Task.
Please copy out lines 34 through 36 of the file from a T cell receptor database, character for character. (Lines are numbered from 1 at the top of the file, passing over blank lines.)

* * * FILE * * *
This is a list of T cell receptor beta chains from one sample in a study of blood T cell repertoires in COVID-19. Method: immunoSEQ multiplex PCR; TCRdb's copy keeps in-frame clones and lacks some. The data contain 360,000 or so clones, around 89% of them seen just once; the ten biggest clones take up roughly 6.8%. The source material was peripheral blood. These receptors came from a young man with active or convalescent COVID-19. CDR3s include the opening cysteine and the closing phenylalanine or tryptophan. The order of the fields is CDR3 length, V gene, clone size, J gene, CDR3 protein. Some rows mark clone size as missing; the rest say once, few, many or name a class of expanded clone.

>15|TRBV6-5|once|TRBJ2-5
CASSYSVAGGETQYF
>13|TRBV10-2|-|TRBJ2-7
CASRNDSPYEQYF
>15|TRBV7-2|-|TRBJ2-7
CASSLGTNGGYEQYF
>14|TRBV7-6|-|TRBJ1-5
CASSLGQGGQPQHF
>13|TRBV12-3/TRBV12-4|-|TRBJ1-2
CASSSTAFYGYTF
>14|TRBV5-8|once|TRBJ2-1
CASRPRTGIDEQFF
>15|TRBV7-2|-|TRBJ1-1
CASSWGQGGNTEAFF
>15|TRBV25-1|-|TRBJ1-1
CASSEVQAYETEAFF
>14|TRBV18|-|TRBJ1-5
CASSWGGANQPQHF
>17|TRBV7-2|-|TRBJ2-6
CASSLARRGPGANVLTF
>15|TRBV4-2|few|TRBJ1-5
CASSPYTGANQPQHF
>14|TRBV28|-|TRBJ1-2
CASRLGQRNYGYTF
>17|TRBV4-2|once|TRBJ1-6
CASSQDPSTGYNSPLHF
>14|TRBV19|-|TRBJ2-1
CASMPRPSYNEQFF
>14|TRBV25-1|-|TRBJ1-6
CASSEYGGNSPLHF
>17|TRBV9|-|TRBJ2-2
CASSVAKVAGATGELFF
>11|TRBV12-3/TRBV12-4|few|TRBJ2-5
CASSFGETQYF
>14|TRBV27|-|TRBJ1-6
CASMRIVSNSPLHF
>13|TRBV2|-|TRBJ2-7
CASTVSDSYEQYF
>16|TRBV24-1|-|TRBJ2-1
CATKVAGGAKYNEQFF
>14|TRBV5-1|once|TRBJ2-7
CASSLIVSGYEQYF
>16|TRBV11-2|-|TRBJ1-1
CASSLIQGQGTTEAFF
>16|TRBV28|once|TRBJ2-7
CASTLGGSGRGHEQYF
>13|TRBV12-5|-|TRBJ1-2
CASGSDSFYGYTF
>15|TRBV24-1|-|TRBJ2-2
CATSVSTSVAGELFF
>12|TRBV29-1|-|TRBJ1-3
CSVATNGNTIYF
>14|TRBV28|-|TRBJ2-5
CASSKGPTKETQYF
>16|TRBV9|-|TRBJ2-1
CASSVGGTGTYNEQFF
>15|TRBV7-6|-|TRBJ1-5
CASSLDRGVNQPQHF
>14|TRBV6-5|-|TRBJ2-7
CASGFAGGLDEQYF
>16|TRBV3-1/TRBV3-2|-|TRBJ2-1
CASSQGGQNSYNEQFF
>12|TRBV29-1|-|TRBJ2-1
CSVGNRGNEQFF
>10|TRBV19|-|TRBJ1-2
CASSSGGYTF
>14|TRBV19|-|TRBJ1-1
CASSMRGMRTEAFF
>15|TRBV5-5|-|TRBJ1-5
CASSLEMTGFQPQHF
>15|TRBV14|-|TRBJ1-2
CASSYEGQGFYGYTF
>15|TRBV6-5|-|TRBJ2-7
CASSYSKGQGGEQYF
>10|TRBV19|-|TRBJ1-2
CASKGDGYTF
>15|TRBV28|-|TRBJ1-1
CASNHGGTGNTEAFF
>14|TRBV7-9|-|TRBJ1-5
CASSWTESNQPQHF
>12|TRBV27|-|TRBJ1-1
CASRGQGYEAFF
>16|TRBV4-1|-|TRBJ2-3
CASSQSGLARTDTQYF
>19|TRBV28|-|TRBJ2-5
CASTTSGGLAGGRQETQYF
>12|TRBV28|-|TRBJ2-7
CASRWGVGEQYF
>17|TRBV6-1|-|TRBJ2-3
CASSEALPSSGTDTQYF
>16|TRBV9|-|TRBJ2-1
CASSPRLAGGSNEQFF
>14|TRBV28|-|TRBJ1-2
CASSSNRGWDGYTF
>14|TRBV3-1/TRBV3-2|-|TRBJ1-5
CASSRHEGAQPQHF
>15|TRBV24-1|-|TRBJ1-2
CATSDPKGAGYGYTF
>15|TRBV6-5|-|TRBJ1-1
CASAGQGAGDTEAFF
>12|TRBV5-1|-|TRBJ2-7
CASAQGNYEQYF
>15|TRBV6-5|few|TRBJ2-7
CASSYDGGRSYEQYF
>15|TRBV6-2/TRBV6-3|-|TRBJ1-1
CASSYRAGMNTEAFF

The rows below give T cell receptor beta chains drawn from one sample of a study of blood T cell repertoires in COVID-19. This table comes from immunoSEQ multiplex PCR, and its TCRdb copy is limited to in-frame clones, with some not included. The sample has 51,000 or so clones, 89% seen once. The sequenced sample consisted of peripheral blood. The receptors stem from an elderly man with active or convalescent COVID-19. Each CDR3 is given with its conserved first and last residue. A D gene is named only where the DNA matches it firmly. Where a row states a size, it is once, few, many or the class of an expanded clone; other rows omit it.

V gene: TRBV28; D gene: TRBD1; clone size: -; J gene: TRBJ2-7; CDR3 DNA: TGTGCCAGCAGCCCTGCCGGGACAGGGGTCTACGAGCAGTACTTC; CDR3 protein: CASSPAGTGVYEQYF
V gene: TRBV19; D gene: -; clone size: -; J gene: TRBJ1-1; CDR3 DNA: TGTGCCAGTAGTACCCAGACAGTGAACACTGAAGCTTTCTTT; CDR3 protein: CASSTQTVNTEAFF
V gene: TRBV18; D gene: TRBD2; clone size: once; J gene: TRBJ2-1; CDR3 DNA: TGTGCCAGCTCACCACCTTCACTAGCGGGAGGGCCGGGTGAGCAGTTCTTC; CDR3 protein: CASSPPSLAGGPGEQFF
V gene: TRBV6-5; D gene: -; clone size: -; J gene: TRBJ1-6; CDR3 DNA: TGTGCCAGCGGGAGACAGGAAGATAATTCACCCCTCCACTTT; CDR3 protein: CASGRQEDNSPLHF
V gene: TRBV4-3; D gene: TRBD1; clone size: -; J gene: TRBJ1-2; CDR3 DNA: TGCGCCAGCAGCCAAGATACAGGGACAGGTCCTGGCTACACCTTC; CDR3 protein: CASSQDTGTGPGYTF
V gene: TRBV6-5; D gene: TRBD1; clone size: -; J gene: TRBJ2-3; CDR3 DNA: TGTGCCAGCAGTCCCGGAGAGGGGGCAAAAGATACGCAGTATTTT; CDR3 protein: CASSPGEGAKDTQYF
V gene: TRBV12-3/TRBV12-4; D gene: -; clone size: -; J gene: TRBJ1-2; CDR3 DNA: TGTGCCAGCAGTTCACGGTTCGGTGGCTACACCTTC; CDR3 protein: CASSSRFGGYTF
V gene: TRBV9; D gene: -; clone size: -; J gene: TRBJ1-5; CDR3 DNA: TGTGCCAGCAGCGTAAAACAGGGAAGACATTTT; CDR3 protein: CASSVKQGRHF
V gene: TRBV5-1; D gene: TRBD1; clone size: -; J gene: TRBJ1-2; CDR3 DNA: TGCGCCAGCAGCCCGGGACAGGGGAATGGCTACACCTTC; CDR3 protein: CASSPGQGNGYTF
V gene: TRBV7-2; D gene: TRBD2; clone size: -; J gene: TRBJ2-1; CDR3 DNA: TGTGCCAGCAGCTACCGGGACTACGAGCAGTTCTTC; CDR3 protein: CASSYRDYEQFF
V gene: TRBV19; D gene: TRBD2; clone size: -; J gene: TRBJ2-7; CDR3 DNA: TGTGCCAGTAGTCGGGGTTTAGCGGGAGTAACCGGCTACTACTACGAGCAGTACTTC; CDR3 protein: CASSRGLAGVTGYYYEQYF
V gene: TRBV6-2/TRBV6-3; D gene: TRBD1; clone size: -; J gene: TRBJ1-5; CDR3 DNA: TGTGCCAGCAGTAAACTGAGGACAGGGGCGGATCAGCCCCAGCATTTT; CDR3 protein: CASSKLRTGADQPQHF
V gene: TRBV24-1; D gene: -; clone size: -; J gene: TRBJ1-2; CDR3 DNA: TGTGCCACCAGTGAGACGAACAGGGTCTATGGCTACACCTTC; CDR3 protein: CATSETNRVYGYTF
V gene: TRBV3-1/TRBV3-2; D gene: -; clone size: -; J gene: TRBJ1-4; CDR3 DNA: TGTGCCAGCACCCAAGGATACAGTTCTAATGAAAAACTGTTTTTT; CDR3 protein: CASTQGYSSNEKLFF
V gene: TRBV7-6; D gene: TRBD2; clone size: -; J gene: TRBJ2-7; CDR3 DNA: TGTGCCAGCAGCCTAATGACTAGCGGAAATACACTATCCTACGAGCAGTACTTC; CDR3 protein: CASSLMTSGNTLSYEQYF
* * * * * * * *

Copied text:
>11|TRBV12-3/TRBV12-4|few|TRBJ2-5
CASSFGETQYF
>14|TRBV27|-|TRBJ1-6